John Casey • Novelist and Poet
I was told it only has worth
when it's written in a very, very circumlocutory manner,
or enveloped in obscurity,
or laced with impossibly complex analogies
and with words that don't belong together together.
Singularly weird and nearly incomprehensible
are what seem to make it most valuable to them.
Better to describe love as adventitious candy corn than ethereal sunshine.
Better to describe someone in despair as an obfuscated polecat than a wintered soul.
Obfuscated polecat—now that baby right there just might win you some kinda golden trophy.
I was told in fact, by them, you really shouldn't talk about love at all,
or about loss—clichés in and of themselves—unless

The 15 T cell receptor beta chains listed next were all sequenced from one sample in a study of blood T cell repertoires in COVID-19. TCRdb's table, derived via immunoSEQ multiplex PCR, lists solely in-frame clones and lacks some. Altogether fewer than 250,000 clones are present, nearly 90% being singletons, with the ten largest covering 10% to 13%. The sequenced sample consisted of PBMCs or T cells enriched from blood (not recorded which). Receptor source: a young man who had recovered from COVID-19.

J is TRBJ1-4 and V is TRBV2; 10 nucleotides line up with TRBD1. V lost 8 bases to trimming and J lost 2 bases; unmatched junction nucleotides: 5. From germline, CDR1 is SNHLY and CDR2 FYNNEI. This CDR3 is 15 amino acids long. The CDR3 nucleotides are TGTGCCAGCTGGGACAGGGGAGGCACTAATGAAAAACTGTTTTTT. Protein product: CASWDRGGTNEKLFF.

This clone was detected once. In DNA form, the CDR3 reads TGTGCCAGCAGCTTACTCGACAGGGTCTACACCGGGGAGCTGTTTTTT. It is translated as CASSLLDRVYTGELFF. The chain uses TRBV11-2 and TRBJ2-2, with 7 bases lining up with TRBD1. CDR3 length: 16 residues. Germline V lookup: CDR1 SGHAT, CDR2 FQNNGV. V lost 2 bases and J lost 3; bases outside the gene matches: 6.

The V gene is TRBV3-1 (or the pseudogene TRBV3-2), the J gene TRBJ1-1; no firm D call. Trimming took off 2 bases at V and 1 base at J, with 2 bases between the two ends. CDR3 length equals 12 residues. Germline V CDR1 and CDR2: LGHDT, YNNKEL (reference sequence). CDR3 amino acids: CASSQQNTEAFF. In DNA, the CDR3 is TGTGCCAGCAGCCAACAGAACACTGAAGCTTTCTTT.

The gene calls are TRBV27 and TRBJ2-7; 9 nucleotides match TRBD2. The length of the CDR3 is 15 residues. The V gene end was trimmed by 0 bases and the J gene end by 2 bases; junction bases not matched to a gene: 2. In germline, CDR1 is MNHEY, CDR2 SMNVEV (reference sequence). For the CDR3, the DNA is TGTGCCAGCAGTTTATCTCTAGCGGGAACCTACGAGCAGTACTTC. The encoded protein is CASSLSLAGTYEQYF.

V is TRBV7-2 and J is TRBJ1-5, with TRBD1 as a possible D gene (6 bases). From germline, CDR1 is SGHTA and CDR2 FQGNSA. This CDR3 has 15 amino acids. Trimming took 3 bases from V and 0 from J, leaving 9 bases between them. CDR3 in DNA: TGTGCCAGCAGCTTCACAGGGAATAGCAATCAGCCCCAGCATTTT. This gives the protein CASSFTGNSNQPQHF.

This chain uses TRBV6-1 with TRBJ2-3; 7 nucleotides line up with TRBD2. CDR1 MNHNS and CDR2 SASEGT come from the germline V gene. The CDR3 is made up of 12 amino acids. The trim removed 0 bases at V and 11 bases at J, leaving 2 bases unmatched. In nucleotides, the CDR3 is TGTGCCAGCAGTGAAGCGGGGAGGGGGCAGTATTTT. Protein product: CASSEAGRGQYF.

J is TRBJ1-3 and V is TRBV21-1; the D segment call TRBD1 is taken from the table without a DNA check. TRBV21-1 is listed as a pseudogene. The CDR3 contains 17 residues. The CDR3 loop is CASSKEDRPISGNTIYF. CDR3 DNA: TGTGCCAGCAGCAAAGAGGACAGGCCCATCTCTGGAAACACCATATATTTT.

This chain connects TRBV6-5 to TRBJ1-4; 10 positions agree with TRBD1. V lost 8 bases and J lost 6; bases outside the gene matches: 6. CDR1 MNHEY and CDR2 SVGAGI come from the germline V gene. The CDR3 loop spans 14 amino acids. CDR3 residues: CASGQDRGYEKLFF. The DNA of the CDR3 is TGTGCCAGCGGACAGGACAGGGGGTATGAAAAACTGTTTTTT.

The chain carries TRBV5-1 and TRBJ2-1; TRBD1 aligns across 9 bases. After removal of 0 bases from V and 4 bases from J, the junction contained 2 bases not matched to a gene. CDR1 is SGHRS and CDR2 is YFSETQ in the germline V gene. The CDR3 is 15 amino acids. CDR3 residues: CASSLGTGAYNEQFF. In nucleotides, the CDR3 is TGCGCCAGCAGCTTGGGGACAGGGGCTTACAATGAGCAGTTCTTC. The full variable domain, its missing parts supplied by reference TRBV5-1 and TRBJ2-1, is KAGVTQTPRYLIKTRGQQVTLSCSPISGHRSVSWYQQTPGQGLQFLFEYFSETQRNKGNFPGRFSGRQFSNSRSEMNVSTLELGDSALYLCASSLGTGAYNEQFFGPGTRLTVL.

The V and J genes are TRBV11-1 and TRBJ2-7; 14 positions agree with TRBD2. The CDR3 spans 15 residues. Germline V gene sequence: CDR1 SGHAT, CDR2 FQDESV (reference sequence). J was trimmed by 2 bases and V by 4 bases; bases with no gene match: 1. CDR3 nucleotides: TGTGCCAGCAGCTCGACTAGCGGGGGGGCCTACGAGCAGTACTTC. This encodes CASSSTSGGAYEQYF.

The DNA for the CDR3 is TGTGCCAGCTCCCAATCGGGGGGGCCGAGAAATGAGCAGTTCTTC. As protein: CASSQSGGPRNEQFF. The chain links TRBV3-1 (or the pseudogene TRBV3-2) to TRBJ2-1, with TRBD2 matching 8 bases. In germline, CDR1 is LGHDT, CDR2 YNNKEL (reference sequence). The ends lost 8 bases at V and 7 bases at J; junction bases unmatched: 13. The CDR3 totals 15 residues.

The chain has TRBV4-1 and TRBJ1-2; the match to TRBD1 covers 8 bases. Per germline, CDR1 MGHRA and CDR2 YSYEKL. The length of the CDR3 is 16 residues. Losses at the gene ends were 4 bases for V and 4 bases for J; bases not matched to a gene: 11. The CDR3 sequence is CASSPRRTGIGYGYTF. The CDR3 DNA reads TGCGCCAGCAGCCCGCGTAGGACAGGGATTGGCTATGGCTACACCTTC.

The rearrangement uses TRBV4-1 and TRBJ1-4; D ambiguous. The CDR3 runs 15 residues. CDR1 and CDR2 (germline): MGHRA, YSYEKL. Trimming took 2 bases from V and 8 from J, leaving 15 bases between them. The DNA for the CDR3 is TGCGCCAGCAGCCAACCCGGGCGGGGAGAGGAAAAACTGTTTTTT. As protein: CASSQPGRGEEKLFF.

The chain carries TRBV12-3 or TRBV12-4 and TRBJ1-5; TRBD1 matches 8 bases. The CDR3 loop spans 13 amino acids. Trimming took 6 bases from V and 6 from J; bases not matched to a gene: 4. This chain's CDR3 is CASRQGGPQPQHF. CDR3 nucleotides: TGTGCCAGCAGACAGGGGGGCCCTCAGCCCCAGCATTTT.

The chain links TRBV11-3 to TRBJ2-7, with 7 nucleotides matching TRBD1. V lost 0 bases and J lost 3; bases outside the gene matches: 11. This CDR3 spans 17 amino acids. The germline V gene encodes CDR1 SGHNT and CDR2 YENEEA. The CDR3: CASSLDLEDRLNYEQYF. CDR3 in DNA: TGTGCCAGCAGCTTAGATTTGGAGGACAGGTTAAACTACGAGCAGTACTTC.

you are prepared to twist them in such alluringly demiurgic fashion
that there is nary a spider-silk thread of a connection left
between what you've written and what you actually meant.
They think they have an ace up their sleeve,
a sure way to separate the wheat from the chaff.
But all bets are off. You know why?
'Cause they're not looking for
what I'm looking for.
And they are all the same—incongruously lost in the prosaism of universally prescriptive
zealous sophistication, aversion to logic, and abstruse reflective cogitation.
We don't need their silly trophy. I want us to be on the same page.
I want you to relate. I want us to get something good out of it.
And I want it to be the raw, unfettered truth. So anything goes.